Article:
We live in a connected world, let’s harness that
While those who defend globalization can point to its many positive aspects, its critics stoke the fear of many in Europe and the US about jobs, the loss of national identity, and religious and cultural prejudices.
Whether in economics, politics, technology, or business, everyone has been looking at what globalization can give us or how it will harm us. Missing from all this was the simple fact that globalization is a reality irrespective of what you think of it, and that trying to run away from it is as senseless as trying to escape from the reality of gravity or trying to hide from the sun using a sieve.
Rejecting this reality does not mean that any country can free itself from it. Our world is interdependent, and the only options before us are how to maximize its benefits and reduce its negative impact as much as possible.
The past few months of the coronavirus pandemic have shown that, like it or not, this is what our world is now. One infected person in a city in China can cause billions around the world to lock themselves in their homes and economies to collapse on a global scale. This is simply an affirmation that globalization is a reality that we have no choice but to accept and face these issues together.
In fact, none of the most urgent issues facing the world now can be dealt with on a national level; climate change, pandemics, terrorism, capital flows, all are dependent on (and a product of) the reality of globalization.The weather, for example, doesn't stop at the border, and climate change cannot be faced by any nation alone. The same applies to all other critical issues, whether in health, technology, national security, trade, financial markets, the list goes on.
The bottom line is, no populist rhetoric or political demagoguery based on race, religion, ethnicity, or any other exclusionary irrationality, will ever be able to deny the facts. The choice is simple — protect people from the harmful consequences of their actions, or lead them to harvest any positive results. There is no time or logic to bury our heads in the sand and pretend that our political, economic, and social troubles are the fault of globalization and the “others.”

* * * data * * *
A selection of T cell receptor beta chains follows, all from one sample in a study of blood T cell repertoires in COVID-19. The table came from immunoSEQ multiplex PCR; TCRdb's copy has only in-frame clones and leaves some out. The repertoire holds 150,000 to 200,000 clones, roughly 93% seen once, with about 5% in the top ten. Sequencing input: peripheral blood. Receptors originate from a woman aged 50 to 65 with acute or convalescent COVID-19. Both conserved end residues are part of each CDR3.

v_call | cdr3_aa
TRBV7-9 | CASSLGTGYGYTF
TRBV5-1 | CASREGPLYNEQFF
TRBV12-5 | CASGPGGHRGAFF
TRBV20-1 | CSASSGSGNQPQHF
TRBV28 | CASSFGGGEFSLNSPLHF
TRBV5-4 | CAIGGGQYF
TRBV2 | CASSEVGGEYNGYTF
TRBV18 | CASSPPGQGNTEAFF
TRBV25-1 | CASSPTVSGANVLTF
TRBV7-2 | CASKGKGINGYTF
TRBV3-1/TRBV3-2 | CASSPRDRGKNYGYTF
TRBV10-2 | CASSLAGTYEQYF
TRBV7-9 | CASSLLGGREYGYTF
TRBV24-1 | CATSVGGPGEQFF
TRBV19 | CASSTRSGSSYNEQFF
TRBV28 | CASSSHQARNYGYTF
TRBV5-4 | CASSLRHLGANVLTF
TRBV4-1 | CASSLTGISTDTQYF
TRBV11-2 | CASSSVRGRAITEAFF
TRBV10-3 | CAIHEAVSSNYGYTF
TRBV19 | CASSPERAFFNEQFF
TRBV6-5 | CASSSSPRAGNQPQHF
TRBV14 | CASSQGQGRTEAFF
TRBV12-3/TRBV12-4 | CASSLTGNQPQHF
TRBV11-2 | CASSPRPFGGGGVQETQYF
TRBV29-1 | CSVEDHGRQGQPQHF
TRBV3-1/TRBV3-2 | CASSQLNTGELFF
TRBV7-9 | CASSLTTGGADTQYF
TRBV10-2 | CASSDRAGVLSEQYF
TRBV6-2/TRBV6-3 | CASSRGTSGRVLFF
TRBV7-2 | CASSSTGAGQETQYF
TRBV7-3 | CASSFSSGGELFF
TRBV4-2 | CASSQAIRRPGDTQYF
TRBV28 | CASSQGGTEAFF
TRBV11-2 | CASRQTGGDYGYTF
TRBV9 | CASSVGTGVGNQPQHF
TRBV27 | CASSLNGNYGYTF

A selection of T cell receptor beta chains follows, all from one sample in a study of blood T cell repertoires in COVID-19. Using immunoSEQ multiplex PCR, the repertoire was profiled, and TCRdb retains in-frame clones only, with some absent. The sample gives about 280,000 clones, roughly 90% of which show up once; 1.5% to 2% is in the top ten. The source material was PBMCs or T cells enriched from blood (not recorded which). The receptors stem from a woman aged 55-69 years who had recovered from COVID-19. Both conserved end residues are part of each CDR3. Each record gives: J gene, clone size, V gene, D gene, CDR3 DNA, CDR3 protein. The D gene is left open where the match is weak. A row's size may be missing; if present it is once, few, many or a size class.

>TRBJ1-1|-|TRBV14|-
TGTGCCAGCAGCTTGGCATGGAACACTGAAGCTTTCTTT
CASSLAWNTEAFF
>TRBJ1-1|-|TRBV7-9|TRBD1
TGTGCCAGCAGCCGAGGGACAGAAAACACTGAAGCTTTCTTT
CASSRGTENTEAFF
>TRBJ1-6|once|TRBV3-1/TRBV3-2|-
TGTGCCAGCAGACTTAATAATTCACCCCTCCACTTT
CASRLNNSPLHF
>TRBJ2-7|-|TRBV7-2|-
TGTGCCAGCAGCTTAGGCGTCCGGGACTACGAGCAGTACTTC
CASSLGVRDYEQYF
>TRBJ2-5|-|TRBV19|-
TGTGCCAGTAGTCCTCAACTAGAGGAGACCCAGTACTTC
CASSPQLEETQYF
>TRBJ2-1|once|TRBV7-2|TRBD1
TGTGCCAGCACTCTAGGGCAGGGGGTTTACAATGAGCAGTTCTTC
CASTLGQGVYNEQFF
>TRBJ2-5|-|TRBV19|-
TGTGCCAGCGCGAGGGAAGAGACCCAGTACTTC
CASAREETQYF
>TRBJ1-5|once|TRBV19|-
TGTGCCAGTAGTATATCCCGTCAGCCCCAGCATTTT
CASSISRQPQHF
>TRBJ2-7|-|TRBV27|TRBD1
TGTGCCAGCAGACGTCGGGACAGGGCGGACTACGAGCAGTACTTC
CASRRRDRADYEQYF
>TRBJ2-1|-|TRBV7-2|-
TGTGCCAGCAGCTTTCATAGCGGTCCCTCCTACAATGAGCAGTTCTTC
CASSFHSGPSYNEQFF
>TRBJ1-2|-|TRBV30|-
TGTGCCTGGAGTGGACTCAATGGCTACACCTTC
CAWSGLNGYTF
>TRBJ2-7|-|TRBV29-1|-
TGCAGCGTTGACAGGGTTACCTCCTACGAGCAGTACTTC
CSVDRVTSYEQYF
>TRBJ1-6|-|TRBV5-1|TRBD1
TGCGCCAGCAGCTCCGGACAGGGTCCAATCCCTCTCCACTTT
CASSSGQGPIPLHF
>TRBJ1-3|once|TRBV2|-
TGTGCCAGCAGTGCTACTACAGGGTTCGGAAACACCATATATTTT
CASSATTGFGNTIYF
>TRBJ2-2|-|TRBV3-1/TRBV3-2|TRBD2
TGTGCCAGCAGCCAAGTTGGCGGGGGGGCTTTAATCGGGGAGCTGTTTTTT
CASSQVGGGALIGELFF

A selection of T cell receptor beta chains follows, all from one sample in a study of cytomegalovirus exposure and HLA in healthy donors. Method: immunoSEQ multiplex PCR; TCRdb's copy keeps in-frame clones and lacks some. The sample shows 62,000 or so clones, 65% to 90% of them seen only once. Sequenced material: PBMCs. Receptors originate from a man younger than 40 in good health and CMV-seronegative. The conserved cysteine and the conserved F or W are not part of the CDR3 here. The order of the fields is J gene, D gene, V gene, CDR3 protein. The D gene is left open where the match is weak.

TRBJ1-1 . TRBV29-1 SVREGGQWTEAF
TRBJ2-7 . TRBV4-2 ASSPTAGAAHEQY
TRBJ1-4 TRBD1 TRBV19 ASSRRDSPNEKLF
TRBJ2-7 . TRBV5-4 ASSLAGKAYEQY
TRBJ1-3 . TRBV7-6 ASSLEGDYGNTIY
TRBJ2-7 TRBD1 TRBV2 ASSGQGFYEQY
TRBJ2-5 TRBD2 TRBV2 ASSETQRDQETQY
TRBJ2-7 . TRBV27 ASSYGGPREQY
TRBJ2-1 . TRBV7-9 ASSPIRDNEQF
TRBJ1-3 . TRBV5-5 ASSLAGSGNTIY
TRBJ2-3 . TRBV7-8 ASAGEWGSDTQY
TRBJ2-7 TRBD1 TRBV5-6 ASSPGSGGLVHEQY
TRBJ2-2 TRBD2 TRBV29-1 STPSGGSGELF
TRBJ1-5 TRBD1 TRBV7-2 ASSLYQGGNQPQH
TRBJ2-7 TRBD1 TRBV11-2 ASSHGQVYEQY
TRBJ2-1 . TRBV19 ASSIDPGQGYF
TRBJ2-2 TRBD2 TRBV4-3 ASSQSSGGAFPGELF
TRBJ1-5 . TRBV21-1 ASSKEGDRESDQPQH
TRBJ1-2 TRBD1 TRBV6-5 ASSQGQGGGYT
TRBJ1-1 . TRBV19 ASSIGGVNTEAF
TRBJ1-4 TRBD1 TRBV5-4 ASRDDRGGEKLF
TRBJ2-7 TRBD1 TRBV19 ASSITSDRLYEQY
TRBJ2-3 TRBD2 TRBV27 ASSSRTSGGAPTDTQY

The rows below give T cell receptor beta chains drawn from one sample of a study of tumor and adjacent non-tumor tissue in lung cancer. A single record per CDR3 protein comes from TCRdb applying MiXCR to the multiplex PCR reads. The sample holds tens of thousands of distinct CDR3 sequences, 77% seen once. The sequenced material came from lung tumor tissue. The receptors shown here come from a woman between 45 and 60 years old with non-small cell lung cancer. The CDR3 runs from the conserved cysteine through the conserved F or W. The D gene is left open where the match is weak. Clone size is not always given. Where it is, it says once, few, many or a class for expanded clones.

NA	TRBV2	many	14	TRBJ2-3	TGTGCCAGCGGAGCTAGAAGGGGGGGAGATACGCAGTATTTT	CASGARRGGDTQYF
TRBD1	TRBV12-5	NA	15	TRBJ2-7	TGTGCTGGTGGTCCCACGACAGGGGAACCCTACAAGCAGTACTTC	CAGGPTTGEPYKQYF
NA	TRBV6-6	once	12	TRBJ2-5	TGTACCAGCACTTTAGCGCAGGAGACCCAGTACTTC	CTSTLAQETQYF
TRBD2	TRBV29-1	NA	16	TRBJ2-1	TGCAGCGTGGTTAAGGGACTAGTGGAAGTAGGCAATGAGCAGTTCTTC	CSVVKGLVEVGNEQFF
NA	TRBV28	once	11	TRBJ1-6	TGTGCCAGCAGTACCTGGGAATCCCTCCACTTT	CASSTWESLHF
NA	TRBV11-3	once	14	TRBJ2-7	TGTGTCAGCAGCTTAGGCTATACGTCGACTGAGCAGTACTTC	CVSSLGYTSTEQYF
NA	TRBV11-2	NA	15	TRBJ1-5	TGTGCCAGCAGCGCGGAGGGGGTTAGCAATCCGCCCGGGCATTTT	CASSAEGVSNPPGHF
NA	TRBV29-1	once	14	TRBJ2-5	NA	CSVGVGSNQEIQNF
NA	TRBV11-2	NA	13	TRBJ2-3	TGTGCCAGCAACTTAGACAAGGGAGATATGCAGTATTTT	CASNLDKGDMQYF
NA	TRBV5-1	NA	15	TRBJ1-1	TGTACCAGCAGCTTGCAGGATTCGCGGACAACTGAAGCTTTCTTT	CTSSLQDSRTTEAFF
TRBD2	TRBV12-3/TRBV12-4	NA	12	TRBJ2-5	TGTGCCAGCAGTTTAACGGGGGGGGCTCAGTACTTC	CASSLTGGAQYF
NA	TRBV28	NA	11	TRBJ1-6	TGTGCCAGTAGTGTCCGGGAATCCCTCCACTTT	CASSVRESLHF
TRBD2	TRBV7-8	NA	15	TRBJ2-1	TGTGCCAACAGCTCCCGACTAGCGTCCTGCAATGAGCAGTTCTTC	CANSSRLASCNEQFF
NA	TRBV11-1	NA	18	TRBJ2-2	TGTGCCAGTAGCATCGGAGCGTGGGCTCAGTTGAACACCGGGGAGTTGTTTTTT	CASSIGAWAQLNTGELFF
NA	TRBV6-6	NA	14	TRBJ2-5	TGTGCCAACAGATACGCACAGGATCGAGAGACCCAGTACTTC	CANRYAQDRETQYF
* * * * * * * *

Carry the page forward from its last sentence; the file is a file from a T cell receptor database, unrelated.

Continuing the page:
These past few weeks have clearly revealed a powerful truth; globalization is here and it is a fact of life.
The only real issue worth addressing now is: Do we retreat inwardly as some countries are now doing to face the coronavirus pandemic by closing borders, focusing all policies inward, and coming up with economic stimulus packages just for their own citizens, and convince ourselves that this is the way to protect ourselves? Or do we recognize the simple truth that we are all in this together, and no country can afford to face this alone or hope to protect itself if its neighbors fail to do so. A virus, no matter how hard we try to keep it out, does not ask permission or need a visa to transmit and immigrate very easily.
Sadly, as we have witnessed in the past few weeks, even countries that were thought of as a members of a community, the EU for example, are now behaving in such irrational ways, each for itself with no regard for others within that community. The futility of such thinking is self-evident, of course; no country, no matter how large or powerful, can seal itself off from the world, or future viruses or their devastating impact on life. We either are all healthy, or we will all suffer.
These past few weeks, I think, have clearly revealed a powerful truth; globalization is here and it is a fact of life. It will not go away just because someone decides to erect walls on borders.
Now is the time for all of us and for governments around the world to begin to think that, instead of engaging in senseless debates about globalization, we should use its positive aspects to our advantage and not allow ourselves to be at the mercy of its negative consequences.
Working as the globalized community that we actually are, we can turn it around, use it to achieve our combined benefits, address the most pressing challenges we face, and build a resilient world.
As Benjamin Franklin supposedly said after technically committing treason by signing the American Declaration of Independence: “We must all hang together, or, most assuredly, we shall all hang separately.”
*Hafed Al-Ghwell is a non-resident senior fellow with the Foreign Policy Institute at the John Hopkins University School of Advanced International Studies. He is also senior adviser at the international economic consultancy Maxwell Stamp and at the geopolitical risk advisory firm Oxford Analytica, a member of the Strategic Advisory Solutions International Group in Washington DC and a former adviser to the board of the World Bank Group.